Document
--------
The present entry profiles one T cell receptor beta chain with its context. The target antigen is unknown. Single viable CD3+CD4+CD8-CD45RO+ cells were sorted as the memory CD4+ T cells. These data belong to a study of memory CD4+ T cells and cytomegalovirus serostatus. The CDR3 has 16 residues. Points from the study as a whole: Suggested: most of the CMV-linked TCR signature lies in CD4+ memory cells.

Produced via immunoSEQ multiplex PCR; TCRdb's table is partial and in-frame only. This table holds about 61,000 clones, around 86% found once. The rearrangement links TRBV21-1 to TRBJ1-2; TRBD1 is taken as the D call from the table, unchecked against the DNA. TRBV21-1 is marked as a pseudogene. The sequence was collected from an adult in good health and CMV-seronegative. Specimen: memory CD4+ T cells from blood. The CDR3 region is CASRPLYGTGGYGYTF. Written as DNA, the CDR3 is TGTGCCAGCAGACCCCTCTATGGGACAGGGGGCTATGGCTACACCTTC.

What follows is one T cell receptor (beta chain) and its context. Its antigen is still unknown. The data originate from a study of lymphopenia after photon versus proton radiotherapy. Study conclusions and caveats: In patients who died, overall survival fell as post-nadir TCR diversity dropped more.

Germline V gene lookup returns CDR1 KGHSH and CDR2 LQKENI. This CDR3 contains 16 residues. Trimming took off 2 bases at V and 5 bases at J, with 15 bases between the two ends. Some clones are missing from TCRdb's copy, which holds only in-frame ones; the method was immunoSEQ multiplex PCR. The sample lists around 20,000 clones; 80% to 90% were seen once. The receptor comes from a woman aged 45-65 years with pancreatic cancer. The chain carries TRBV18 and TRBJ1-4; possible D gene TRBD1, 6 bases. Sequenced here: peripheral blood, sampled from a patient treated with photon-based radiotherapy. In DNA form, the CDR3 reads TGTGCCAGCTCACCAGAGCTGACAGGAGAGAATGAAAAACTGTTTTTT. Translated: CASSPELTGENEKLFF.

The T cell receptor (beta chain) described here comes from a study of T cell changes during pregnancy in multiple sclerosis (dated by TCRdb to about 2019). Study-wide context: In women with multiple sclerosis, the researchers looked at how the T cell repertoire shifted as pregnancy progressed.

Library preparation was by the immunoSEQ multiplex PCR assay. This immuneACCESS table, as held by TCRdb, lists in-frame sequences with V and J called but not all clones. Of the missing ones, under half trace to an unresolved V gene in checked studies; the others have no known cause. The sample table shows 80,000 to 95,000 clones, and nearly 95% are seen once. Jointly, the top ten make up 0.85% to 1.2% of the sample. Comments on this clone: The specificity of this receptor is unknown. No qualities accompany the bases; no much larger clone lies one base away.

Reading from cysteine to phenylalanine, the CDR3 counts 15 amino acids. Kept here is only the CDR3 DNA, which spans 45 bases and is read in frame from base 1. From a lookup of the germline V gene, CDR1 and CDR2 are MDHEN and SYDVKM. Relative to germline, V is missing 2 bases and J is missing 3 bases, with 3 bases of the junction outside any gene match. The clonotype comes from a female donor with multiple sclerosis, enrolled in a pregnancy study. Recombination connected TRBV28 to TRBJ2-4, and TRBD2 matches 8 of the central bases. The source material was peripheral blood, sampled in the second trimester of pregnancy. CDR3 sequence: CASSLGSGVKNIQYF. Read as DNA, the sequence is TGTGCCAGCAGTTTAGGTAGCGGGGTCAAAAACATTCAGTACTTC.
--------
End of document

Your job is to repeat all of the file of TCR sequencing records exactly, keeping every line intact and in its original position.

The present entry profiles one T cell receptor beta chain with its context. The target antigen is unknown. Single viable CD3+CD4+CD8-CD45RO+ cells were sorted as the memory CD4+ T cells. These data belong to a study of memory CD4+ T cells and cytomegalovirus serostatus. The CDR3 has 16 residues. Points from the study as a whole: Suggested: most of the CMV-linked TCR signature lies in CD4+ memory cells.

Produced via immunoSEQ multiplex PCR; TCRdb's table is partial and in-frame only. This table holds about 61,000 clones, around 86% found once. The rearrangement links TRBV21-1 to TRBJ1-2; TRBD1 is taken as the D call from the table, unchecked against the DNA. TRBV21-1 is marked as a pseudogene. The sequence was collected from an adult in good health and CMV-seronegative. Specimen: memory CD4+ T cells from blood. The CDR3 region is CASRPLYGTGGYGYTF. Written as DNA, the CDR3 is TGTGCCAGCAGACCCCTCTATGGGACAGGGGGCTATGGCTACACCTTC.

What follows is one T cell receptor (beta chain) and its context. Its antigen is still unknown. The data originate from a study of lymphopenia after photon versus proton radiotherapy. Study conclusions and caveats: In patients who died, overall survival fell as post-nadir TCR diversity dropped more.

Germline V gene lookup returns CDR1 KGHSH and CDR2 LQKENI. This CDR3 contains 16 residues. Trimming took off 2 bases at V and 5 bases at J, with 15 bases between the two ends. Some clones are missing from TCRdb's copy, which holds only in-frame ones; the method was immunoSEQ multiplex PCR. The sample lists around 20,000 clones; 80% to 90% were seen once. The receptor comes from a woman aged 45-65 years with pancreatic cancer. The chain carries TRBV18 and TRBJ1-4; possible D gene TRBD1, 6 bases. Sequenced here: peripheral blood, sampled from a patient treated with photon-based radiotherapy. In DNA form, the CDR3 reads TGTGCCAGCTCACCAGAGCTGACAGGAGAGAATGAAAAACTGTTTTTT. Translated: CASSPELTGENEKLFF.

The T cell receptor (beta chain) described here comes from a study of T cell changes during pregnancy in multiple sclerosis (dated by TCRdb to about 2019). Study-wide context: In women with multiple sclerosis, the researchers looked at how the T cell repertoire shifted as pregnancy progressed.

Library preparation was by the immunoSEQ multiplex PCR assay. This immuneACCESS table, as held by TCRdb, lists in-frame sequences with V and J called but not all clones. Of the missing ones, under half trace to an unresolved V gene in checked studies; the others have no known cause. The sample table shows 80,000 to 95,000 clones, and nearly 95% are seen once. Jointly, the top ten make up 0.85% to 1.2% of the sample. Comments on this clone: The specificity of this receptor is unknown. No qualities accompany the bases; no much larger clone lies one base away.

Reading from cysteine to phenylalanine, the CDR3 counts 15 amino acids. Kept here is only the CDR3 DNA, which spans 45 bases and is read in frame from base 1. From a lookup of the germline V gene, CDR1 and CDR2 are MDHEN and SYDVKM. Relative to germline, V is missing 2 bases and J is missing 3 bases, with 3 bases of the junction outside any gene match. The clonotype comes from a female donor with multiple sclerosis, enrolled in a pregnancy study. Recombination connected TRBV28 to TRBJ2-4, and TRBD2 matches 8 of the central bases. The source material was peripheral blood, sampled in the second trimester of pregnancy. CDR3 sequence: CASSLGSGVKNIQYF. Read as DNA, the sequence is TGTGCCAGCAGTTTAGGTAGCGGGGTCAAAAACATTCAGTACTTC.